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Spiral ApOff setup


Setting up the instrument aperture offset at the AAT, the ApOff procedure, is a relatively simple process. It is a routine task for the night assistant and the astronomer should not need to follow the process in great detail. The information given here is intended to provide clarification.

The full text of Steve Lee's notes for the night assistant can be found at: http://site.aao.gov.au/sl/private/apoff.txt

The basics


The instrument Aperture, or ApOff, accounts for the fact that the telescope reference axis is perfectly aligned with the centre of the SPIRAL IFU. All AAT instruments have a predefined small offset between the basic telelscope pointing and the preferred pointing for the given science instument. Any time SPIRAL is mounted on the telescope the user will need to check the current definition of this axis to check that when a target is acquired on the A&G camera, it will also fall onto the centre of the IFU. The basic procedure is as follows:

  1. Slew to a bright star near zenith, a SNAFU star is usually fine.

  2. The night assistant will acquire the star with the A&G camera in the usual manner, placing the star carefully on the cross hairs. NOTE: the accuracy with which this step is done is important, we are aiming for better than the 0.7arcsec SPIRAL pixel scale here.

  3. The night assistant should then quickly acquire a guide star, so as to ensure that telescope tracking is constant during the next 15mins.

  4. At this point it is best to check the guide star has not drift out of the cross hairs.

  5. Take an object frame through the SPIRAL IFU. Using the two methods described below, one can derive the adjustments to the current ApOff value in order to centre the star on the IFU. The night assistant takes these adjustments and then:

    • stops the guiding

    • modifies the ApOff values

    • offsets the guide probe to guide on the new position

    • starts the guider

  6. The astronomer then takes a new image and iteratively the correct ApOff value is found.

Note: Since the optical axis has not been properly identified at this time, a different ApOff will be required for any changes in PA. At constant PA the ApOff has been found to be reasonably stable between SPIRAL runs, with small 1-2arcsec adjustments being all that has been required.

Coarse alignment with SkyCat


If the IFU is grossly missaligned, then the astronomer can use the SkyCat image display to determine a coarse offset rather than attempting to reduce a large number of acqisition frames. Each time a star image is taken (use a Very Bright star and a slow telescope SPIRAL search if the ApOff is way off) look at the SkyCat window. The SPIRAL spectra will show 16 banks of 32 fibres, each separated by a 150 pixel dead zone. The Long axis of the SPIRAL IFU (32 lenses) is contained with each individual bank of 32 fibres. The Short axis of the IFU (16 lenses) has one fibre in each of the 16 banks of fibre. Using the default PA=0, the IFU Long axis is orientated East-West, while the Short axis is North-South. See the notes on the SPIRAL control system pages for more information here.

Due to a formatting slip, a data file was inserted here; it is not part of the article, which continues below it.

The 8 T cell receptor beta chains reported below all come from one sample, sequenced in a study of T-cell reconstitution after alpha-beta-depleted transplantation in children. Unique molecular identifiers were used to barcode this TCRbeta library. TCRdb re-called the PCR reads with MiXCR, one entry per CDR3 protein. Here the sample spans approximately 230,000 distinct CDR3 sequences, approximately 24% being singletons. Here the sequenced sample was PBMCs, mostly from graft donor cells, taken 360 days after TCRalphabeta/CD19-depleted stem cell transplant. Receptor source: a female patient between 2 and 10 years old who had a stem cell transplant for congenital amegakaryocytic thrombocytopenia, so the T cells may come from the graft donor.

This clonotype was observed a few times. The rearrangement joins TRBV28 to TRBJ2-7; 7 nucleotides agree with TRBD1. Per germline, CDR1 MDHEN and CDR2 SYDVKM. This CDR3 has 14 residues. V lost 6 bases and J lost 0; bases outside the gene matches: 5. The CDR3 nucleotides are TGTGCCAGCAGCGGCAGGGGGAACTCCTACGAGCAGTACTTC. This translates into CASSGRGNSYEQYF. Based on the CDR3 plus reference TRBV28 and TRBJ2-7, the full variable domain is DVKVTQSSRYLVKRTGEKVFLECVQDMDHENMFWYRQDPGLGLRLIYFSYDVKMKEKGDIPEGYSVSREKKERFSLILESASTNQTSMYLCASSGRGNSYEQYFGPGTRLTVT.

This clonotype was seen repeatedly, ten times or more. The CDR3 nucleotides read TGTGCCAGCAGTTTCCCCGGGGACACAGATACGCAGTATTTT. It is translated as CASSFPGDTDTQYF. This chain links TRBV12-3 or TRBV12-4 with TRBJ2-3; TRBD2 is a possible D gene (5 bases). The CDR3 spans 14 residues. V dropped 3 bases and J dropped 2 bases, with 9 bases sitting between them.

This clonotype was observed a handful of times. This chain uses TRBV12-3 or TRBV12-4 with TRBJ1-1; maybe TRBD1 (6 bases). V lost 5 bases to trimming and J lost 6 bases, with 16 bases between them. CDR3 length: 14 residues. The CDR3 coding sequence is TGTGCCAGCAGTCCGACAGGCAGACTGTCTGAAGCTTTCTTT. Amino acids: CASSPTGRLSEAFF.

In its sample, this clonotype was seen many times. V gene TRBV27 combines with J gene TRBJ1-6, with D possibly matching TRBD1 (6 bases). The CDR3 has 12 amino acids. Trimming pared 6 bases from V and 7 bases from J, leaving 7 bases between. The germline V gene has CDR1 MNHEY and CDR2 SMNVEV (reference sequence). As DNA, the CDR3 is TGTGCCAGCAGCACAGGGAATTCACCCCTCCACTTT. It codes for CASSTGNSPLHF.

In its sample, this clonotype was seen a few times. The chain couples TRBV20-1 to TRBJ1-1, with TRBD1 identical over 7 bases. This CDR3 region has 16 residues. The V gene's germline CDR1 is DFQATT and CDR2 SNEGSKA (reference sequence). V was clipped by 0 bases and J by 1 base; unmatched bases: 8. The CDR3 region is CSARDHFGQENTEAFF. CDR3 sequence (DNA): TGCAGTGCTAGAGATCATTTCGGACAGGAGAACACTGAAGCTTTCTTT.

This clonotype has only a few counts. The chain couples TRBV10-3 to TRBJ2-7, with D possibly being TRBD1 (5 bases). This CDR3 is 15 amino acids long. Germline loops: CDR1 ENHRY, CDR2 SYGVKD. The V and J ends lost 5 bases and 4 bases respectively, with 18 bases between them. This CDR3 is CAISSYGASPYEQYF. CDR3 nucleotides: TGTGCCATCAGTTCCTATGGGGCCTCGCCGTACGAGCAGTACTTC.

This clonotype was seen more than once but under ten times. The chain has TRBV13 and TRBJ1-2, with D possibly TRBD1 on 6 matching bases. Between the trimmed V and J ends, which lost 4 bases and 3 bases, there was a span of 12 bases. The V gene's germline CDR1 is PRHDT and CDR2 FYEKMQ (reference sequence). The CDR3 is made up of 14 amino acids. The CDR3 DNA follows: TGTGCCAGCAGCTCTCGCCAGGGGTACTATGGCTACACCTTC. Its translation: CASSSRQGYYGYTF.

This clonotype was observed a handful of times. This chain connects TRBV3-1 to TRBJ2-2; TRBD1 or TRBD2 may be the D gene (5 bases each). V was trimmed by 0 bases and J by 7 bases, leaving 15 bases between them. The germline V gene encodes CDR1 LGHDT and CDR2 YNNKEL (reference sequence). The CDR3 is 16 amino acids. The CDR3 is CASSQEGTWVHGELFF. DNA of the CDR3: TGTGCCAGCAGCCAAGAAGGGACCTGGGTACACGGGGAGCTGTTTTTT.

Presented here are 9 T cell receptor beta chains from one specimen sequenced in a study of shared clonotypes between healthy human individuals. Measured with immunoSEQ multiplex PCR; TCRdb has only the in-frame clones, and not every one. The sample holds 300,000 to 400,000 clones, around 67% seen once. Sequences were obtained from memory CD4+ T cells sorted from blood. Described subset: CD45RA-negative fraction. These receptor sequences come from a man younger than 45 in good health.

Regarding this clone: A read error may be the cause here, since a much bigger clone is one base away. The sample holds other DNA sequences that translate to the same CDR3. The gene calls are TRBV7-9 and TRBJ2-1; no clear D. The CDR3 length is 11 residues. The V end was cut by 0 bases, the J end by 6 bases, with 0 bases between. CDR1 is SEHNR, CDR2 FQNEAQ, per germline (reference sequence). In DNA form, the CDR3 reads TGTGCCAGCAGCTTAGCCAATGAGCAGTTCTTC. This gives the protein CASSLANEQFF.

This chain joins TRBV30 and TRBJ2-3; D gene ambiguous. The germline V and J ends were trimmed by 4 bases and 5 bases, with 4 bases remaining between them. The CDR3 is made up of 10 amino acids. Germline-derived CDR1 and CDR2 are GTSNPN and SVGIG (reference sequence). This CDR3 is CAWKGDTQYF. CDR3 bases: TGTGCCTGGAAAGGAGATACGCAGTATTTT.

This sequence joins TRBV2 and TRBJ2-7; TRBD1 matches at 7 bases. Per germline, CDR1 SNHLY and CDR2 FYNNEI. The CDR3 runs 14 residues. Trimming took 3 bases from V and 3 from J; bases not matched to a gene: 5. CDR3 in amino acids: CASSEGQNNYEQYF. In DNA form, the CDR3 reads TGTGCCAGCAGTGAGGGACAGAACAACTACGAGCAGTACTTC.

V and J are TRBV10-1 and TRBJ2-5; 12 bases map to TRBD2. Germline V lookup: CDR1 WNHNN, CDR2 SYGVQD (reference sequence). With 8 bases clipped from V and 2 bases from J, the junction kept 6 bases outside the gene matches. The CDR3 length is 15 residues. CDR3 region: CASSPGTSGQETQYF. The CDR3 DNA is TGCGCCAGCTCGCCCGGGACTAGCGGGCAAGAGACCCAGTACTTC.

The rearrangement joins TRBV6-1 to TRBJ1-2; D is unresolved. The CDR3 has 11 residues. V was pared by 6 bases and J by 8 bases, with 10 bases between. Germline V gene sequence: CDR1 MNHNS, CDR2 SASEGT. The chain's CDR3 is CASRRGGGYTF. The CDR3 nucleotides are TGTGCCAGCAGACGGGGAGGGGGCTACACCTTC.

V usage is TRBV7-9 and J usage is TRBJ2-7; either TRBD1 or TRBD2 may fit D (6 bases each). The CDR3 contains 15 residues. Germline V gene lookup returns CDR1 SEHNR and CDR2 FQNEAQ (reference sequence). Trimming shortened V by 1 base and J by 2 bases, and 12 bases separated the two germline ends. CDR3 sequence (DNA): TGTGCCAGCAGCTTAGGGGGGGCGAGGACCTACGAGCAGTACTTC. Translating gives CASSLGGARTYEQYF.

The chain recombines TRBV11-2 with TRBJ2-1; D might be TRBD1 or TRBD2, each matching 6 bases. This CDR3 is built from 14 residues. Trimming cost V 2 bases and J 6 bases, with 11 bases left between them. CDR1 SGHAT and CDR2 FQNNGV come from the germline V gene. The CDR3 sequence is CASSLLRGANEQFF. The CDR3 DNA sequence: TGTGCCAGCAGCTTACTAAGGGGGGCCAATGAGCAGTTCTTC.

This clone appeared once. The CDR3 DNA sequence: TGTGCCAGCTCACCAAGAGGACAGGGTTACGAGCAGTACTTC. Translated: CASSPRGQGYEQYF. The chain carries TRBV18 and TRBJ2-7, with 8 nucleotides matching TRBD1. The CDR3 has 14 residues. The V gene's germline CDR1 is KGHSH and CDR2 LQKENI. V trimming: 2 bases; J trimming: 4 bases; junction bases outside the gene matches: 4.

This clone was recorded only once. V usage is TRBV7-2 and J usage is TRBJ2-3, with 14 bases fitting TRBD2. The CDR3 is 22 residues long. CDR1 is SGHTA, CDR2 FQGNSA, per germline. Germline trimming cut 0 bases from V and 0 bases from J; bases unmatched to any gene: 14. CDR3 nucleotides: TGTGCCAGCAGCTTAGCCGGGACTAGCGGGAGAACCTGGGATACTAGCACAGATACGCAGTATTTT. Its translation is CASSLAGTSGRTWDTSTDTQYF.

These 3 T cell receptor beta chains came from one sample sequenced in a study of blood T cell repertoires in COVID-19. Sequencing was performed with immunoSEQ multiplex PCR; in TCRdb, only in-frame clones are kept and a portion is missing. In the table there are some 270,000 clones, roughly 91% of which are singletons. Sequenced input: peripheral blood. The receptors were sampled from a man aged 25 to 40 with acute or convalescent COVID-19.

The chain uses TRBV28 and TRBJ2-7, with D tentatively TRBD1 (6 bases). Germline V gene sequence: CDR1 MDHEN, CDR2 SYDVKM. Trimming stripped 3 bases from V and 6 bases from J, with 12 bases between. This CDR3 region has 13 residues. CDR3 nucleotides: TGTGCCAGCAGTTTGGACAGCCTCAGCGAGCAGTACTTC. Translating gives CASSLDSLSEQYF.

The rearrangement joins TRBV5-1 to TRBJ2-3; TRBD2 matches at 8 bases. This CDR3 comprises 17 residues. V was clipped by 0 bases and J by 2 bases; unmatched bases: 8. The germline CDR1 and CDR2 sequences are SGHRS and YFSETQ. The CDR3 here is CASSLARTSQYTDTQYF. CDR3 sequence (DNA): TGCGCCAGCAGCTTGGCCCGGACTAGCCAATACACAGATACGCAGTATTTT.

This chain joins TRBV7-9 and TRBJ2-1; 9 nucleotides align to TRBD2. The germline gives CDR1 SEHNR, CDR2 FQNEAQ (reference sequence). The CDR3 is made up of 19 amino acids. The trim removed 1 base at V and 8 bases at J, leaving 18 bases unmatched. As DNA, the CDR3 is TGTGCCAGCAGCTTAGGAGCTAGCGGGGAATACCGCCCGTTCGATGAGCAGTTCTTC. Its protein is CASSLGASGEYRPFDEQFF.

If the star is very high or very low on the SkyCat window, then the star is offset North or South on the IFU (for PA=0). Modify the ApOff by 3-4arcsec in the appropriate direction and try again.

If the star appears to be offset within one of the banks of fibres, and you may need to stretch the contrast in SkyCat to see where the edge of the banks are, then the star is offset East-West on the IFU (for Pa=0). Modify the ApOff and try again.

The aim here is to get most of the starlight in the centre of the two central banks of fibres, banks 8 and 9. That will place the star close to the centre of the IFU. This process can usually get the star centred by eye to within a few arcseconds of the correct answer and can be performed very quickly. Once you are close, move on to the Fine Alignment step below.

Fine alignment with 2dfdr


To perform the full alignment process, take a flat field and an arc frame so that you can reduce the data. This is best done after taking your twilight flats while setting up at the very start of the night. Log into aatlxa and reduce the data.

Reduce the flat and arc with 2dfdr, using drcontrol aaomega**GRATING**.idx & the very basic reduction parameters. Check the flat and arc look correct.

NOTE: the spiral.idx file should NOT be used

Copy over your relevent ApOff frames after you are happy with the coarse alignment, and reduce. When the reduction is complete, select the IFU Map Tool from the Tools menu option in 2dfdr. A dialogue will pop up asking for an AAOmega IFU Reduced File and a Fibre Info file. Select the reduced file and enter "a" under Fibre Info file. A pop-up window will check: "a does not exist, create new one?", click yes and the blue or red IFU data will be summed and the reconstructed image will be displayed. "Plot XY cut" will display histograms of the X and Y cuts at the position of the cursor. You are aiming for the peaks to lie in the centre of the IFU


Following the notes on the SPIRAL orientation change the ApoFF such that the peaks move to the centre of the IFU. Repeat the observations to confirm the correct value and you are ready to observe.


Sarah Brough (sb@aao.gov.au)